The brisk, lively technical package is well turned in all departments.

Reviewed at Sundance Film Festival (World Cinema — competing), Jan. 19, 2014. Running time: 79 MIN.

(Documentary — Israel-U.S.) A Schlam Prods. and Know Prods. presentation in association with Yes Docu, Impact Partners, Warrior Poets, Chicken & Egg Pictures, Tribeca Gucci, New Foundation for Film and TV. (International sales: Dogwoof, London.) Produced by Hilla Medalia, Shosh Shlam, Neta Zwebner-Zaiberg. Executive producers, Jeremy Chilnick, Morgan Spurlock, Dan Cogan, Jenny Raskin, Eve Ensler.

Directed by Shosh Shlam, Hilla Medalia. Camera (color, HD), Sun Shaogang; editor, Enat Sidi; music, Ran Bagno; sound, Li Zhe.

Wang Yuchao, Xi Wang, Gao Qunce, Tao Ran. (Mandarin dialogue)

As the Light Goes Out (Variety review)

Filed under: Reprints — Tags: — dleedlee @ 3:44 pm

As the Light Goes Out
January 30, 2014

Hong Kong helmer Derek Kwok delivers a gritty, authentic and stylish take on the firefighting genre.

Maggie Lee

Dispelling much of the smoke around most cinematic depictions of firefighting, “As the Light Goes Out” reps an authentic-looking entry in the genre, delving into its characters’ physical ordeals and psychological hangups with gritty realism. Up-and-coming Hong Kong helmer Derek Kwok imbues his pyrotechnic spectacles with noirish flair and a sharp sense of danger, though an excess of technical exposition at times douses the story’s momentum. Although it underperformed in China, the pic has spent three weeks atop the Hong Kong B.O. with a cume of more than $3 million, and should continue to burn bright in Asian markets.

Outclassing last year’s overwrought fire-disaster blockbusters (Kim Ji-hoon’s “The Tower,” the Pang Brothers’ “Out of Inferno 3D”) “As the Light Goes Out” offers a welcome reality check in a genre that typically extols team spirit, as Kwok tracks the ongoing rivalries and betrayals among a close-knit firefighting squad, as well as the red tape and internal politics that hinder their work. As in his past work, from his 2007 debut, “The Pye Dog,” to 2013′s “Journey to the West” (co-helmed with Stephen Chow), the director demonstrates his knack for creating offbeat characters propelled by unusual dramatic arcs. With the exception of a few sketchily portrayed senior officials, most of the individuals here come off as bracingly human; they may act out of insecurity, complacency or blind trust, but none are inherently corrupt.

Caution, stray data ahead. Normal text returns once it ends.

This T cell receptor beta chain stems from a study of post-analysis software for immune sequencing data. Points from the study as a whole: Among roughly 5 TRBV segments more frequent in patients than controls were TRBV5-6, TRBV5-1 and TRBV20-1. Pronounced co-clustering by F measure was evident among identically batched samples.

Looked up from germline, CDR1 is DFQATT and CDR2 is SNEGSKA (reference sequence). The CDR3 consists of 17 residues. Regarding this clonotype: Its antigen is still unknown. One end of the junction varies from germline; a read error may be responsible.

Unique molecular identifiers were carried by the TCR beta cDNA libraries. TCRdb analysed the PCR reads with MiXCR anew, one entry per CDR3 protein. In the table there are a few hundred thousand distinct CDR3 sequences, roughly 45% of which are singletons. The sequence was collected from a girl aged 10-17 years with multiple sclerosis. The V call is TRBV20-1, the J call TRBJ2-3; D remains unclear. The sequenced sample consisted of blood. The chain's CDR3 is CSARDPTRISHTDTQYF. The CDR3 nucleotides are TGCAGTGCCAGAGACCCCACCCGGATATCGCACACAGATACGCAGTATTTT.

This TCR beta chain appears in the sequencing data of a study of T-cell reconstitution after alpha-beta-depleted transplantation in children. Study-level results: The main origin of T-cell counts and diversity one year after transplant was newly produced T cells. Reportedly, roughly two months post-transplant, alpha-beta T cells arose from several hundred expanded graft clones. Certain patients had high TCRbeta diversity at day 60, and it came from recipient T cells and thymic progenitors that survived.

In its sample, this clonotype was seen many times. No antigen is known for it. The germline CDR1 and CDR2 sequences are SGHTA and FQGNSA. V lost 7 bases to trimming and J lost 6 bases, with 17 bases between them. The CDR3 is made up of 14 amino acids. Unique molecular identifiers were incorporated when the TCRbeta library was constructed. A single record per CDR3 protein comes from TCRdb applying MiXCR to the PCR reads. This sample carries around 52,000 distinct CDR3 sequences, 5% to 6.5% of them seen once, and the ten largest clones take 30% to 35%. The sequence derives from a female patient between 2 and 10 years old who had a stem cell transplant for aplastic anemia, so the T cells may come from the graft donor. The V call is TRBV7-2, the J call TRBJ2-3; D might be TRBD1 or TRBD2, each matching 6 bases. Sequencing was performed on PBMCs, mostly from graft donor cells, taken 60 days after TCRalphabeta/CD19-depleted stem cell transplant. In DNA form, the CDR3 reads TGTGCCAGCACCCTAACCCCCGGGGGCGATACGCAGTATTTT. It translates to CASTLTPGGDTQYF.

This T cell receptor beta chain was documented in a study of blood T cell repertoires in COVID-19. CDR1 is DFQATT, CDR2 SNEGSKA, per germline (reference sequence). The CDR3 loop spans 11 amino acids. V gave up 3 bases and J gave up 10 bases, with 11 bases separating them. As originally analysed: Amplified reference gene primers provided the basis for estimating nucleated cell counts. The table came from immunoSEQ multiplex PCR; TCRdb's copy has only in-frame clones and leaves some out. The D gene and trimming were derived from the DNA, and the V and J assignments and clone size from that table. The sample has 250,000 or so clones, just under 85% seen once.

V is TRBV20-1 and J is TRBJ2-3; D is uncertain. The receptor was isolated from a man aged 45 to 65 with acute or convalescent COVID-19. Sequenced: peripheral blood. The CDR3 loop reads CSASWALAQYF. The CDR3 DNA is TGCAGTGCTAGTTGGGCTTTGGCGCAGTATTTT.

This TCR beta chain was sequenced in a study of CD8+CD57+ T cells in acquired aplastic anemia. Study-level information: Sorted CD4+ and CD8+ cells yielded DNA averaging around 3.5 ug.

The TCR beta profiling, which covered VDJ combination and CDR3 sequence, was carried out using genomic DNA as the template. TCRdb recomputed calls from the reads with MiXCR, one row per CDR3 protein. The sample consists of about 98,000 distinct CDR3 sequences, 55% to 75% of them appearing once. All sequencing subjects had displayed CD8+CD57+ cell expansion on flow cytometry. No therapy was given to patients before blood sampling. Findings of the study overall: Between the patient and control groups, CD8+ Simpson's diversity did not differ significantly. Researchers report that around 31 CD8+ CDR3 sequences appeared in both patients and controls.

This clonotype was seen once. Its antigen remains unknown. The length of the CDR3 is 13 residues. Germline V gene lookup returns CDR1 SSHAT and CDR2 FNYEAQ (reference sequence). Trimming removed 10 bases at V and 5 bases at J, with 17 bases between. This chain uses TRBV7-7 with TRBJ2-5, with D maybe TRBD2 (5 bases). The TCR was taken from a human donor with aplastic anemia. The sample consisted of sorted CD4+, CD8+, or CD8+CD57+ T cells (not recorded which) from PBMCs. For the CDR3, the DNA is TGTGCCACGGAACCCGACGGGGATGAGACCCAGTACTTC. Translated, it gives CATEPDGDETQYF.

During a mission, station officers Sam (Nicholas Tse) and Yip (Andy On), and senior station officer Chill (Shawn Yue), agree to assume joint responsibility for a risky move instigated by hotheaded Sam. But when they’re threatened with discipline by their superiors, Sam and Yip wimp out, letting their leader, Chill, take the rap. A year later, the three are reunited at Lung Ku Tan fire station, but their friendship has soured. Yip, who’s good at schmoozing with his higher-ups, has moved up the ladder, while Chill, demoralized by his unfair demotion and failed marriage, just punches the clock. Sam, smarting from guilt over his disloyalty, has developed a fire phobia.